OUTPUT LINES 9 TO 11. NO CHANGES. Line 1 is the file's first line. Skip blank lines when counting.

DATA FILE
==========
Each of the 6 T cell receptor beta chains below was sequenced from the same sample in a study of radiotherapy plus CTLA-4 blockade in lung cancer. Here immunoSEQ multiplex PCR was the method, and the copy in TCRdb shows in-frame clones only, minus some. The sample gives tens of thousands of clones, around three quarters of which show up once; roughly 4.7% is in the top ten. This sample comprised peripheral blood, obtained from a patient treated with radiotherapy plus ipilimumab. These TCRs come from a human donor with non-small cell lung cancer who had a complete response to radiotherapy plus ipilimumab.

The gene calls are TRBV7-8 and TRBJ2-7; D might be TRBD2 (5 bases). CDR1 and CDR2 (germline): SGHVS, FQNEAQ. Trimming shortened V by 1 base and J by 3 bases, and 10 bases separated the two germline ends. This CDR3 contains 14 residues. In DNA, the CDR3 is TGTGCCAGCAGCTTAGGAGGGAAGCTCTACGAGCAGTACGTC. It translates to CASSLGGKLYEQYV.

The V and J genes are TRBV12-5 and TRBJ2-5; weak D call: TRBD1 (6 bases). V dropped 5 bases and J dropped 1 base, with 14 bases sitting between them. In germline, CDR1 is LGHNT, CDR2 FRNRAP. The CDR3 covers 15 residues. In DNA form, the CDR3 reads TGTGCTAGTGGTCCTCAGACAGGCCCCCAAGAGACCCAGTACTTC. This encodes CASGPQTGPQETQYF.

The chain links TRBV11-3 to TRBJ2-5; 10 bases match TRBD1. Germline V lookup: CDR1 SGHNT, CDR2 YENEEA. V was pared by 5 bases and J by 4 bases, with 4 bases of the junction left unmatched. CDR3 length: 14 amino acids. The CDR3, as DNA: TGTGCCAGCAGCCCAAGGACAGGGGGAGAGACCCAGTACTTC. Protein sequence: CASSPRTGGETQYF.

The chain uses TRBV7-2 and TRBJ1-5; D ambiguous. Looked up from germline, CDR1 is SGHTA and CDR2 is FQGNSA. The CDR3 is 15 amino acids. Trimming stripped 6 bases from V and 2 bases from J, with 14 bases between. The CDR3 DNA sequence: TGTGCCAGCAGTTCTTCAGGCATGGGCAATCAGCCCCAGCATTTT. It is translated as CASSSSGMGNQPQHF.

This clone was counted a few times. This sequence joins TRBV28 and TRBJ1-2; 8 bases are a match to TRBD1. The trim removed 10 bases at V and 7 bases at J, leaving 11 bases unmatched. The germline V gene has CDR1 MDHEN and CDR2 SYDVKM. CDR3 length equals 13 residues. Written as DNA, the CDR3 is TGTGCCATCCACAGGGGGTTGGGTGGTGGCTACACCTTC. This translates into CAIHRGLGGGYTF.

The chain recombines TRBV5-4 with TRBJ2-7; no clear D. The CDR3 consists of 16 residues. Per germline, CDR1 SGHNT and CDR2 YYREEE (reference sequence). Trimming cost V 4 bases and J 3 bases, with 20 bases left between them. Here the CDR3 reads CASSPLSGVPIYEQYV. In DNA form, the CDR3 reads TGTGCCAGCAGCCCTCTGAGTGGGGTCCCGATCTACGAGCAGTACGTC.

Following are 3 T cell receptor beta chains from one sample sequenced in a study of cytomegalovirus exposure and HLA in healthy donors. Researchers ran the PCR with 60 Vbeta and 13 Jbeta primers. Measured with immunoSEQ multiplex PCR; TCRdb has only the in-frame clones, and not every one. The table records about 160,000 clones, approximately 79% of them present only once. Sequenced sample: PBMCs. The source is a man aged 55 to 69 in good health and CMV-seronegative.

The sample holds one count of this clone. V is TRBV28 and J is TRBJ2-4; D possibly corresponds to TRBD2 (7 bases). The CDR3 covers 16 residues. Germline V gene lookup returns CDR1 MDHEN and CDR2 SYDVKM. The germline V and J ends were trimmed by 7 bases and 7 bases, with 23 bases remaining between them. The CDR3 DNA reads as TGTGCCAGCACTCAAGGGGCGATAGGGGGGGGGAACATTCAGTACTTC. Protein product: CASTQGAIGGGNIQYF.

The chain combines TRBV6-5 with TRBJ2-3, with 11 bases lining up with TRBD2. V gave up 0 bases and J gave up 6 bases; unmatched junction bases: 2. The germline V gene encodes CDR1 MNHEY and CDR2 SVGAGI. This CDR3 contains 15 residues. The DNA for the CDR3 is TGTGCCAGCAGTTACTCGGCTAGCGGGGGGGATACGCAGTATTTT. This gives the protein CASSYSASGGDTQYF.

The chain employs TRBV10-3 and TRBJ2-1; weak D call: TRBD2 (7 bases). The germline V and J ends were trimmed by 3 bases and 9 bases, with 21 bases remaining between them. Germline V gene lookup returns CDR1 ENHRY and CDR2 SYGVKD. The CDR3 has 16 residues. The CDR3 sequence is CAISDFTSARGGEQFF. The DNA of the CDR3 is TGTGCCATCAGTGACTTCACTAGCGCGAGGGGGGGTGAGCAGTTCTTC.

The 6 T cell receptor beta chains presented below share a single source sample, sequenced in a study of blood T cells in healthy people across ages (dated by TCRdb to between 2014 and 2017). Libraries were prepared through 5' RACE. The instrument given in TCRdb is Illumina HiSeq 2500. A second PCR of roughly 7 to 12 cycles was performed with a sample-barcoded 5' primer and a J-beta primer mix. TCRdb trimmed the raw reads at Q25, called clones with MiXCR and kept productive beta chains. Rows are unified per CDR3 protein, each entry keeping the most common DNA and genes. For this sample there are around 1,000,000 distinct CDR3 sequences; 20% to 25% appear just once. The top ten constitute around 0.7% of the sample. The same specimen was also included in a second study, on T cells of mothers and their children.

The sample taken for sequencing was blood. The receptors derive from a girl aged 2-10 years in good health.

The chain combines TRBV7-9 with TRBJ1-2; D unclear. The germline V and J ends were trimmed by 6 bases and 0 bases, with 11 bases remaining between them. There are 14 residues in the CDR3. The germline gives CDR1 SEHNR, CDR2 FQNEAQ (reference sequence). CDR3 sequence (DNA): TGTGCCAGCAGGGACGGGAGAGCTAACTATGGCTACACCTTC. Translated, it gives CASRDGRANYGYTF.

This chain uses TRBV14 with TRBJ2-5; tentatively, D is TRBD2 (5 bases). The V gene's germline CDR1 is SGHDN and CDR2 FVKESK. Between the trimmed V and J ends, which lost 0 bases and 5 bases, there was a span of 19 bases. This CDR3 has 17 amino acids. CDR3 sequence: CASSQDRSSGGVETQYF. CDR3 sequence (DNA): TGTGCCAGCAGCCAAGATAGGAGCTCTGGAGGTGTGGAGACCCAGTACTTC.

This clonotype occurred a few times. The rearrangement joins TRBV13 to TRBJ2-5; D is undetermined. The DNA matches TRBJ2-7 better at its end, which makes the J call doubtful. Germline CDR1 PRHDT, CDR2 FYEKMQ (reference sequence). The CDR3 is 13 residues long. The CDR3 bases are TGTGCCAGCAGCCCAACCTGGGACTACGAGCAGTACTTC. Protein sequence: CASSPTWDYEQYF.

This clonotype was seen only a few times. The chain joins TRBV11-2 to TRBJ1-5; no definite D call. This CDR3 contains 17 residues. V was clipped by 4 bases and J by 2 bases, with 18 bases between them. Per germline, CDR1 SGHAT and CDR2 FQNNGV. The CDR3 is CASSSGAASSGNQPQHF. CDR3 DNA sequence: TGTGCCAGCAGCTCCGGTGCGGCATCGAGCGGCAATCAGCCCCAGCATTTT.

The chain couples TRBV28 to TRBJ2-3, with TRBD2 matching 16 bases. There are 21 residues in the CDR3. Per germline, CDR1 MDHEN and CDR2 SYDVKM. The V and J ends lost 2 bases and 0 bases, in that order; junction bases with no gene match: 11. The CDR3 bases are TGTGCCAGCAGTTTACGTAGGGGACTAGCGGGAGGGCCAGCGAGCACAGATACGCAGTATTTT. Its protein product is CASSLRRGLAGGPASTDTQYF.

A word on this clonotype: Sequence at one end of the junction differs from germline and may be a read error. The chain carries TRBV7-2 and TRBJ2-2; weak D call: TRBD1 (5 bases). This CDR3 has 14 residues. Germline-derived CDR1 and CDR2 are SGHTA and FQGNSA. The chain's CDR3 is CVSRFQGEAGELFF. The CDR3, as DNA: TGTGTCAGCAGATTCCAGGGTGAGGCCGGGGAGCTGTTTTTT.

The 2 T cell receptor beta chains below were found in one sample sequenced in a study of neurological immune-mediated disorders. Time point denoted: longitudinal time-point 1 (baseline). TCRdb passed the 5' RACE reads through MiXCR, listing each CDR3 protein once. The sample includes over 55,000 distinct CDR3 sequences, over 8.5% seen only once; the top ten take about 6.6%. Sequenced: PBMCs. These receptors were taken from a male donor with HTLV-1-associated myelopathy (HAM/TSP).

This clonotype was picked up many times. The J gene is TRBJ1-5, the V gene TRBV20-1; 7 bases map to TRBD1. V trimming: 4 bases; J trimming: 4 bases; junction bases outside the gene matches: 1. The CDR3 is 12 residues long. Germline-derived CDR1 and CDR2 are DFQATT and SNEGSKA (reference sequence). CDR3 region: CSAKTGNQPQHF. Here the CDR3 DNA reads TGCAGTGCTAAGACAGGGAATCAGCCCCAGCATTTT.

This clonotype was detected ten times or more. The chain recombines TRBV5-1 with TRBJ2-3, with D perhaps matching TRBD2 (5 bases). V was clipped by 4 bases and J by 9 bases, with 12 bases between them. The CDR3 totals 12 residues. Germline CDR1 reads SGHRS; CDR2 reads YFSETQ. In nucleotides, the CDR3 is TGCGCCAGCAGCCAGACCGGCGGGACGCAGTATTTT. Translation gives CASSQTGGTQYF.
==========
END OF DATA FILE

The sample holds one count of this clone. V is TRBV28 and J is TRBJ2-4; D possibly corresponds to TRBD2 (7 bases). The CDR3 covers 16 residues. Germline V gene lookup returns CDR1 MDHEN and CDR2 SYDVKM. The germline V and J ends were trimmed by 7 bases and 7 bases, with 23 bases remaining between them. The CDR3 DNA reads as TGTGCCAGCACTCAAGGGGCGATAGGGGGGGGGAACATTCAGTACTTC. Protein product: CASTQGAIGGGNIQYF.

The chain combines TRBV6-5 with TRBJ2-3, with 11 bases lining up with TRBD2. V gave up 0 bases and J gave up 6 bases; unmatched junction bases: 2. The germline V gene encodes CDR1 MNHEY and CDR2 SVGAGI. This CDR3 contains 15 residues. The DNA for the CDR3 is TGTGCCAGCAGTTACTCGGCTAGCGGGGGGGATACGCAGTATTTT. This gives the protein CASSYSASGGDTQYF.

The chain employs TRBV10-3 and TRBJ2-1; weak D call: TRBD2 (7 bases). The germline V and J ends were trimmed by 3 bases and 9 bases, with 21 bases remaining between them. Germline V gene lookup returns CDR1 ENHRY and CDR2 SYGVKD. The CDR3 has 16 residues. The CDR3 sequence is CAISDFTSARGGEQFF. The DNA of the CDR3 is TGTGCCATCAGTGACTTCACTAGCGCGAGGGGGGGTGAGCAGTTCTTC.